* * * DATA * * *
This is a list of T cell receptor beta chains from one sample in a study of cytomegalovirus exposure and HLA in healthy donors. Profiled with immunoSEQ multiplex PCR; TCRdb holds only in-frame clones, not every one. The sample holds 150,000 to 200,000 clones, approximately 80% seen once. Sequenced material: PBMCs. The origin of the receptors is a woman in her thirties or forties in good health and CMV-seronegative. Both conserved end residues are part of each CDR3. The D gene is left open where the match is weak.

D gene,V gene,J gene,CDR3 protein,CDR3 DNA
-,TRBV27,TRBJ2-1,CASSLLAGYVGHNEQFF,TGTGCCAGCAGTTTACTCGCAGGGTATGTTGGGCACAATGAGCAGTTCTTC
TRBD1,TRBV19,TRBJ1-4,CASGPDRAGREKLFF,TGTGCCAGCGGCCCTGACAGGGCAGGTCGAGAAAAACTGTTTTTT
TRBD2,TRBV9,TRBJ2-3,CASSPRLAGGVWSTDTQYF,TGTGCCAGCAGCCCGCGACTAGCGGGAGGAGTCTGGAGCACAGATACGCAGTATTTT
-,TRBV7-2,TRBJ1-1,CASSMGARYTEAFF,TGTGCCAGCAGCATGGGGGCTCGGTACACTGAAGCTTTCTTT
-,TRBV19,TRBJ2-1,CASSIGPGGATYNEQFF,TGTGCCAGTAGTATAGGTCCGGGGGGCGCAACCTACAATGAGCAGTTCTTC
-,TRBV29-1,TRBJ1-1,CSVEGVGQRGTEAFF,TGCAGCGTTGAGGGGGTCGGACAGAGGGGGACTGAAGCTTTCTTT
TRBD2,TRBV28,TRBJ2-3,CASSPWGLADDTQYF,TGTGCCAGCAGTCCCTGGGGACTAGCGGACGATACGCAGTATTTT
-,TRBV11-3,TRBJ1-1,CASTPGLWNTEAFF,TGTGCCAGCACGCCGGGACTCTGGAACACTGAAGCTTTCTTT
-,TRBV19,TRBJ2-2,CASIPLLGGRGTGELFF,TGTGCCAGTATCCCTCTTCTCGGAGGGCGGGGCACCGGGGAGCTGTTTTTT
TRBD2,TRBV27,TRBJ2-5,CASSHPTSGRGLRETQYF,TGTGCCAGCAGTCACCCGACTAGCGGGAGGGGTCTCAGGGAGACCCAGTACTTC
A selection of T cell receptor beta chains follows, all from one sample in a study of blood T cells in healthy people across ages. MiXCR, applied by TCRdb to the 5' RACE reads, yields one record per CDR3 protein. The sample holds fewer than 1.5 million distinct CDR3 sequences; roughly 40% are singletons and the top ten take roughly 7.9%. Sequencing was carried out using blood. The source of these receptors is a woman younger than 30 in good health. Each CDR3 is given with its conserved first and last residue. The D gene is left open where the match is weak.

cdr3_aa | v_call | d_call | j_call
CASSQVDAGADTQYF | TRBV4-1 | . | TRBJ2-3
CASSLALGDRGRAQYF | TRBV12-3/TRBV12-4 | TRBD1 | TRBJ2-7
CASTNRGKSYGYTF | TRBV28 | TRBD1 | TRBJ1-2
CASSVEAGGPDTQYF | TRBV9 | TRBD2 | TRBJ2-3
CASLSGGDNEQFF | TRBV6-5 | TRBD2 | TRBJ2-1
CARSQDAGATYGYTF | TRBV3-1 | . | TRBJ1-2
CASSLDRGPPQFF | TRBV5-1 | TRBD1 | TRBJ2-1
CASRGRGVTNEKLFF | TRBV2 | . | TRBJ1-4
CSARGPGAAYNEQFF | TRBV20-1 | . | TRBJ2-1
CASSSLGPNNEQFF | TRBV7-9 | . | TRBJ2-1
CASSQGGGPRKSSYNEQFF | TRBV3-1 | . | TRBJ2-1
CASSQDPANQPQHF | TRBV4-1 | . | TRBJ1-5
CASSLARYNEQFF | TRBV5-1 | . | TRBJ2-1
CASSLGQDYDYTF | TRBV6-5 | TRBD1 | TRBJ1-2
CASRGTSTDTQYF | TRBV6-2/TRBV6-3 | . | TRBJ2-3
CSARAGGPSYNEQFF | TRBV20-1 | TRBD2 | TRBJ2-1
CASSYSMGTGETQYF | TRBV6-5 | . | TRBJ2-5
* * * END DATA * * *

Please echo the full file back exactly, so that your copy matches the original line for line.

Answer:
This is a list of T cell receptor beta chains from one sample in a study of cytomegalovirus exposure and HLA in healthy donors. Profiled with immunoSEQ multiplex PCR; TCRdb holds only in-frame clones, not every one. The sample holds 150,000 to 200,000 clones, approximately 80% seen once. Sequenced material: PBMCs. The origin of the receptors is a woman in her thirties or forties in good health and CMV-seronegative. Both conserved end residues are part of each CDR3. The D gene is left open where the match is weak.

D gene,V gene,J gene,CDR3 protein,CDR3 DNA
-,TRBV27,TRBJ2-1,CASSLLAGYVGHNEQFF,TGTGCCAGCAGTTTACTCGCAGGGTATGTTGGGCACAATGAGCAGTTCTTC
TRBD1,TRBV19,TRBJ1-4,CASGPDRAGREKLFF,TGTGCCAGCGGCCCTGACAGGGCAGGTCGAGAAAAACTGTTTTTT
TRBD2,TRBV9,TRBJ2-3,CASSPRLAGGVWSTDTQYF,TGTGCCAGCAGCCCGCGACTAGCGGGAGGAGTCTGGAGCACAGATACGCAGTATTTT
-,TRBV7-2,TRBJ1-1,CASSMGARYTEAFF,TGTGCCAGCAGCATGGGGGCTCGGTACACTGAAGCTTTCTTT
-,TRBV19,TRBJ2-1,CASSIGPGGATYNEQFF,TGTGCCAGTAGTATAGGTCCGGGGGGCGCAACCTACAATGAGCAGTTCTTC
-,TRBV29-1,TRBJ1-1,CSVEGVGQRGTEAFF,TGCAGCGTTGAGGGGGTCGGACAGAGGGGGACTGAAGCTTTCTTT
TRBD2,TRBV28,TRBJ2-3,CASSPWGLADDTQYF,TGTGCCAGCAGTCCCTGGGGACTAGCGGACGATACGCAGTATTTT
-,TRBV11-3,TRBJ1-1,CASTPGLWNTEAFF,TGTGCCAGCACGCCGGGACTCTGGAACACTGAAGCTTTCTTT
-,TRBV19,TRBJ2-2,CASIPLLGGRGTGELFF,TGTGCCAGTATCCCTCTTCTCGGAGGGCGGGGCACCGGGGAGCTGTTTTTT
TRBD2,TRBV27,TRBJ2-5,CASSHPTSGRGLRETQYF,TGTGCCAGCAGTCACCCGACTAGCGGGAGGGGTCTCAGGGAGACCCAGTACTTC
A selection of T cell receptor beta chains follows, all from one sample in a study of blood T cells in healthy people across ages. MiXCR, applied by TCRdb to the 5' RACE reads, yields one record per CDR3 protein. The sample holds fewer than 1.5 million distinct CDR3 sequences; roughly 40% are singletons and the top ten take roughly 7.9%. Sequencing was carried out using blood. The source of these receptors is a woman younger than 30 in good health. Each CDR3 is given with its conserved first and last residue. The D gene is left open where the match is weak.

cdr3_aa | v_call | d_call | j_call
CASSQVDAGADTQYF | TRBV4-1 | . | TRBJ2-3
CASSLALGDRGRAQYF | TRBV12-3/TRBV12-4 | TRBD1 | TRBJ2-7
CASTNRGKSYGYTF | TRBV28 | TRBD1 | TRBJ1-2
CASSVEAGGPDTQYF | TRBV9 | TRBD2 | TRBJ2-3
CASLSGGDNEQFF | TRBV6-5 | TRBD2 | TRBJ2-1
CARSQDAGATYGYTF | TRBV3-1 | . | TRBJ1-2
CASSLDRGPPQFF | TRBV5-1 | TRBD1 | TRBJ2-1
CASRGRGVTNEKLFF | TRBV2 | . | TRBJ1-4
CSARGPGAAYNEQFF | TRBV20-1 | . | TRBJ2-1
CASSSLGPNNEQFF | TRBV7-9 | . | TRBJ2-1
CASSQGGGPRKSSYNEQFF | TRBV3-1 | . | TRBJ2-1
CASSQDPANQPQHF | TRBV4-1 | . | TRBJ1-5
CASSLARYNEQFF | TRBV5-1 | . | TRBJ2-1
CASSLGQDYDYTF | TRBV6-5 | TRBD1 | TRBJ1-2
CASRGTSTDTQYF | TRBV6-2/TRBV6-3 | . | TRBJ2-3
CSARAGGPSYNEQFF | TRBV20-1 | TRBD2 | TRBJ2-1
CASSYSMGTGETQYF | TRBV6-5 | . | TRBJ2-5